Tension Growing
Good news? Yes and no. Yes, because Jason couldn’t be more invested in the movie. This was going to be his vision, his big break, his perfectionism. No, because of his perfectionism. He wanted to shoot on film instead of digital, which not only caused tension between him and Effie, but there were actual casualties: the Farrelly brothers dropped out. Then he didn’t like the locations, which basically put the whole production on hold. At the last moment, the very last, he settled for a mansion that had been on his desk the whole time.

Right and Wrong
Jason has the quality a great filmmaker needs: vision. And of course, he was right most of the time. He was shooting for the best possible version of his movie, like anyone would. There was just one problem. Effie Brown. She was also right most of the time. They were both right and wrong at the same time, which had an interesting effect: the show switched its protagonist and antagonist constantly.

Brown Star
It all boiled down to Jason stubbornly trying to get everything and more from whoever was willing enough, and on the other side there was Effie, controlling the budget. The ‘no’-lady, as she called herself. The producer who’d done over 17 movies, facing off against a slim shady boy who’d done a couple of homemade shorts? There was no question in her mind who’d win the fight. By the way, anything from those 17 movies we might’ve seen? Probably not. But I love her. She really classed up this season of Greenlight. Put some much needed spice in there. As far as I’m concerned, not Jason, but Effie won the competition. It won’t be long before we see her again, I reckon. And Jason? Well, let’s review The Leisure Class, too, while we’re at it, shall we?

The Leisure Class
As I mentioned in an earlier post, it’d seem impossible to both have an interesting documentary and a good movie. I really enjoyed Project Greenlight this year, so my expectations for the movie were set pretty low. At precisely the right height, as it turned out. The Leisure Class lacks a lot. I suppose Jason Mann should stick to directing, not writing.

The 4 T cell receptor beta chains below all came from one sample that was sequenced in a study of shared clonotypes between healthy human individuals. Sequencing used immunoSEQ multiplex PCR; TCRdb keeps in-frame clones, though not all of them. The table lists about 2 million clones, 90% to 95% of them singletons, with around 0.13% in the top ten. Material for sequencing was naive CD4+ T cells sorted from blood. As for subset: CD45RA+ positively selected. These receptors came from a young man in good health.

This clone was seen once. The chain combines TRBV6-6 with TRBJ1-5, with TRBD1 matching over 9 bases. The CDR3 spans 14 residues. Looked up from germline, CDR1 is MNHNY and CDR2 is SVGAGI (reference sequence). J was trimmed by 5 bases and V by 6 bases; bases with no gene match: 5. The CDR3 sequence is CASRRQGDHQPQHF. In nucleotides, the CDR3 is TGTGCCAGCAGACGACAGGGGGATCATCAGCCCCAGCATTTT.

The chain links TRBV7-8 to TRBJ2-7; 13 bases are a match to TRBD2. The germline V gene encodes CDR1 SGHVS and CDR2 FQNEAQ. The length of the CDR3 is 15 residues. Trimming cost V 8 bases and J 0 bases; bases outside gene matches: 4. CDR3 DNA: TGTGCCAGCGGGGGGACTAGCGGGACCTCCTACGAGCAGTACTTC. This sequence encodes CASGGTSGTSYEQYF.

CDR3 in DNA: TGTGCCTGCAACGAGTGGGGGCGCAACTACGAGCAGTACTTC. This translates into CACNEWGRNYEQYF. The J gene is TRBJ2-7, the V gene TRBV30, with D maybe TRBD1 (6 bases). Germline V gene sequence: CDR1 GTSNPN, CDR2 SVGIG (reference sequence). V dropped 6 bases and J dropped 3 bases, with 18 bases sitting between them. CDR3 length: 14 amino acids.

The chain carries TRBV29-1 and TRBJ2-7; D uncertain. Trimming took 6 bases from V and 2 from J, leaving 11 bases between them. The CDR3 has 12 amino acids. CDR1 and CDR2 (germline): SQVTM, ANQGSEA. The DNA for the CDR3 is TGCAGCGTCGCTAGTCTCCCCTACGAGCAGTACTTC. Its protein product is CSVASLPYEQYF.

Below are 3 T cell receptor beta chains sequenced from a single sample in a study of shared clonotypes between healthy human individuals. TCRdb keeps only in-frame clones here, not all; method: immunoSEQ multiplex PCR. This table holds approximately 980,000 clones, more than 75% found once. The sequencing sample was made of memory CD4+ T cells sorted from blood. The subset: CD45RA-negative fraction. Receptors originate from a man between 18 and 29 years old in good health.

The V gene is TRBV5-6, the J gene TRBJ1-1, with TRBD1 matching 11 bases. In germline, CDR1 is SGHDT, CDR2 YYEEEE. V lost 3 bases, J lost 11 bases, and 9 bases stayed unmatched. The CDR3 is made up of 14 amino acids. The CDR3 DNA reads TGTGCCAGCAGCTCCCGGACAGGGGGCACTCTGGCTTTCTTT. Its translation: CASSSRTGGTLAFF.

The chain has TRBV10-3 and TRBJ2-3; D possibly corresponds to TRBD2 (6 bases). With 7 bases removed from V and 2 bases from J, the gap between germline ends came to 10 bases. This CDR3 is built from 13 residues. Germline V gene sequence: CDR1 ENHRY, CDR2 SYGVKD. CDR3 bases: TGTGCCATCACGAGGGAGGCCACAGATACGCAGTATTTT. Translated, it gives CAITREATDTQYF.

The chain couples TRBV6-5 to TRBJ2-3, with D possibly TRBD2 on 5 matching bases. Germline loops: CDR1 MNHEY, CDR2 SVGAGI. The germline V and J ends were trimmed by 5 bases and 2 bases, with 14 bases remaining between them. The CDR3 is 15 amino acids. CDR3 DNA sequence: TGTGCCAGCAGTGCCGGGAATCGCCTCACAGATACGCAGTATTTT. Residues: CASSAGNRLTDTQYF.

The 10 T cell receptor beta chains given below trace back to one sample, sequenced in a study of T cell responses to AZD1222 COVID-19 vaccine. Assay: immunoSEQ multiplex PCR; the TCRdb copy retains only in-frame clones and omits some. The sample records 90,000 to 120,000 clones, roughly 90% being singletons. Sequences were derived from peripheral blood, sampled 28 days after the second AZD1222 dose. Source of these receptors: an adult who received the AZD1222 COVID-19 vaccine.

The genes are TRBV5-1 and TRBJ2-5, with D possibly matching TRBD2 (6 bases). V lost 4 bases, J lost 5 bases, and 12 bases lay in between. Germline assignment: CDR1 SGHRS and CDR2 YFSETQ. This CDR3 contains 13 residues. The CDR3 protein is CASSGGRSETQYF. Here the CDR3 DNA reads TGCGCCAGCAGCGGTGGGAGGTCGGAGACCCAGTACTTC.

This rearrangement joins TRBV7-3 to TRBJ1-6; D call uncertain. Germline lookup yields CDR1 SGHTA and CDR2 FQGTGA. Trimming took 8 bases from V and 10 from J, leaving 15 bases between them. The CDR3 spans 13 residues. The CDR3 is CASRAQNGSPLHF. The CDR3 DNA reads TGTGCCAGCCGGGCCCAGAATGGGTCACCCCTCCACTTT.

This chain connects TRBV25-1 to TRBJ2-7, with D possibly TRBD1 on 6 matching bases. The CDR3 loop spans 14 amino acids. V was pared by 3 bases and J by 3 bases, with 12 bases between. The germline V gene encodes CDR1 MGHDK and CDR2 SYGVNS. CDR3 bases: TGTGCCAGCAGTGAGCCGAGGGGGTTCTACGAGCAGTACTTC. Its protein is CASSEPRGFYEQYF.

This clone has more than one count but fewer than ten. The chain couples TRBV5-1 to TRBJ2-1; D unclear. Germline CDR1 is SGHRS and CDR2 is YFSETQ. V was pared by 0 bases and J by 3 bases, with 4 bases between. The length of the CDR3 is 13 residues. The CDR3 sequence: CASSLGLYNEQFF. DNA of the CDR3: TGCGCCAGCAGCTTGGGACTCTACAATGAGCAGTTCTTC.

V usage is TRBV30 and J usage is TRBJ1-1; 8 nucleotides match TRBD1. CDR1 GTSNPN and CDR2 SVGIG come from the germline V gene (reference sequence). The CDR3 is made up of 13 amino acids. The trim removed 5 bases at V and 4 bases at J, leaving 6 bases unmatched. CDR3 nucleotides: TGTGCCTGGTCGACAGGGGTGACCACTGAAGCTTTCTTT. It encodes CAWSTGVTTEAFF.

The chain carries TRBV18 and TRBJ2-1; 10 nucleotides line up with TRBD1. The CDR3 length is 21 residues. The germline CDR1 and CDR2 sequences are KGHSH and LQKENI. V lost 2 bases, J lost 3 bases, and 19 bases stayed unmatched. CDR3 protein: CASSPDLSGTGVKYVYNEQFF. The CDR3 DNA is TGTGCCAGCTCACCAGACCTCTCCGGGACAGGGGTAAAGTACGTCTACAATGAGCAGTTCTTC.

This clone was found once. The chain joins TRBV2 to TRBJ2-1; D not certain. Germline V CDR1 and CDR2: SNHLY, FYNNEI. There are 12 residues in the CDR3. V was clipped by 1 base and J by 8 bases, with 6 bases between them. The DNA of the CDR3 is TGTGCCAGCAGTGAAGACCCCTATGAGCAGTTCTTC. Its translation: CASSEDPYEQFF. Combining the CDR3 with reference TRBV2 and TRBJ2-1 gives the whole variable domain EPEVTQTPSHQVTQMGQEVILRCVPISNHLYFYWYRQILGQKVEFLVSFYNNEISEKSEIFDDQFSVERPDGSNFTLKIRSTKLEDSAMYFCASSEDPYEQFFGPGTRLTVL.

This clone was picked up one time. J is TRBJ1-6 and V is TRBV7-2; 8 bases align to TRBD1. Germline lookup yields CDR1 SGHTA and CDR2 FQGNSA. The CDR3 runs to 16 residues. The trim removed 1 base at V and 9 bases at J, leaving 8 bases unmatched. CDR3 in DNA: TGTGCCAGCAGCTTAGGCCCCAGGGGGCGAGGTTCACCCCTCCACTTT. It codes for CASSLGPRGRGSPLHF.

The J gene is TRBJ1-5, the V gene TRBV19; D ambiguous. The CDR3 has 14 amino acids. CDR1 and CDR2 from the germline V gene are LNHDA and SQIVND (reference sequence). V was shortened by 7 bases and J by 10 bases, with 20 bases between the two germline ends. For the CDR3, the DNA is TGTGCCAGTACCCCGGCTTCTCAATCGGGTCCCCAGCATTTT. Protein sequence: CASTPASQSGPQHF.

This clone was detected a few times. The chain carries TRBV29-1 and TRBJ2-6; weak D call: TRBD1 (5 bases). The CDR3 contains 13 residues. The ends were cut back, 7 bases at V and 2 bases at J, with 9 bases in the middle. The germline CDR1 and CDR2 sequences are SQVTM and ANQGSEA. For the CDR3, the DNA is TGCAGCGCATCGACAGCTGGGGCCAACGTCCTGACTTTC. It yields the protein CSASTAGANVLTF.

Whether or not it’s because of shooting on film, the look of the movie is great. There are a few weird cuts here and there, especially in the beginning, which makes it clear a storyboard didn’t exist – in Jason’s head or otherwise. Other than that, the performances were as great as the script allowed them to be. Maybe the story could’ve indeed used some notes from the Farrellies, we’ll never know. Truth is, at the end of the film, the audience is left with a lot of questions. What kind of person is William really? What’s his relationship with his brother? Where does Leonard come from? Who is Edward? Who is Fiona? The script moves from one defecating-on-a-car joke to the next. Anyone’s backstory is practically non-existent. That makes the movie quite shallow. But hey, it gave us Project Greenlight. It gave us Effie Brown. For that, we should be forever grateful.

The Resurrection of Project Greenlight

Matt Damon and Ben Affleck have breathed life back into their documentary series Project Greenlight. They’ve found a home at HBO, where they pick an unknown, amateur director, give him or her the keys to the castle, and then watch what happens.


All Signs
It’s the fourth season and the dynamic movie duo Damon/Affleck seems to be more driven and positive than ever. They’re going to make a movie again, a comedy this time, and will be documenting everything. Did it ruin their friendship last time? Absolutely, they say, more or less jokingly. But with HBO backing them, and the world’s corniest film makers they could find (Peter and Bobby Farrelly) taking seats at the table, all signs point to green.

In Place
Everything’s already in place, basically. The crew, the writer (Pete Jones, the first ever handpicked writer and director from the first season, back in 2001), the script (‘Not Another Pretty Woman’) and everybody else involved with making a movie, all going by the name of ‘producer’. Every base is covered, but the most important one. The captain. The decider. The veto filcher. The director. The big question is: how much fun is it to shoot a comedy script? If the premiere episode is any indication, humor might be happening on screen, off screen is an entirely different story.

On The Lot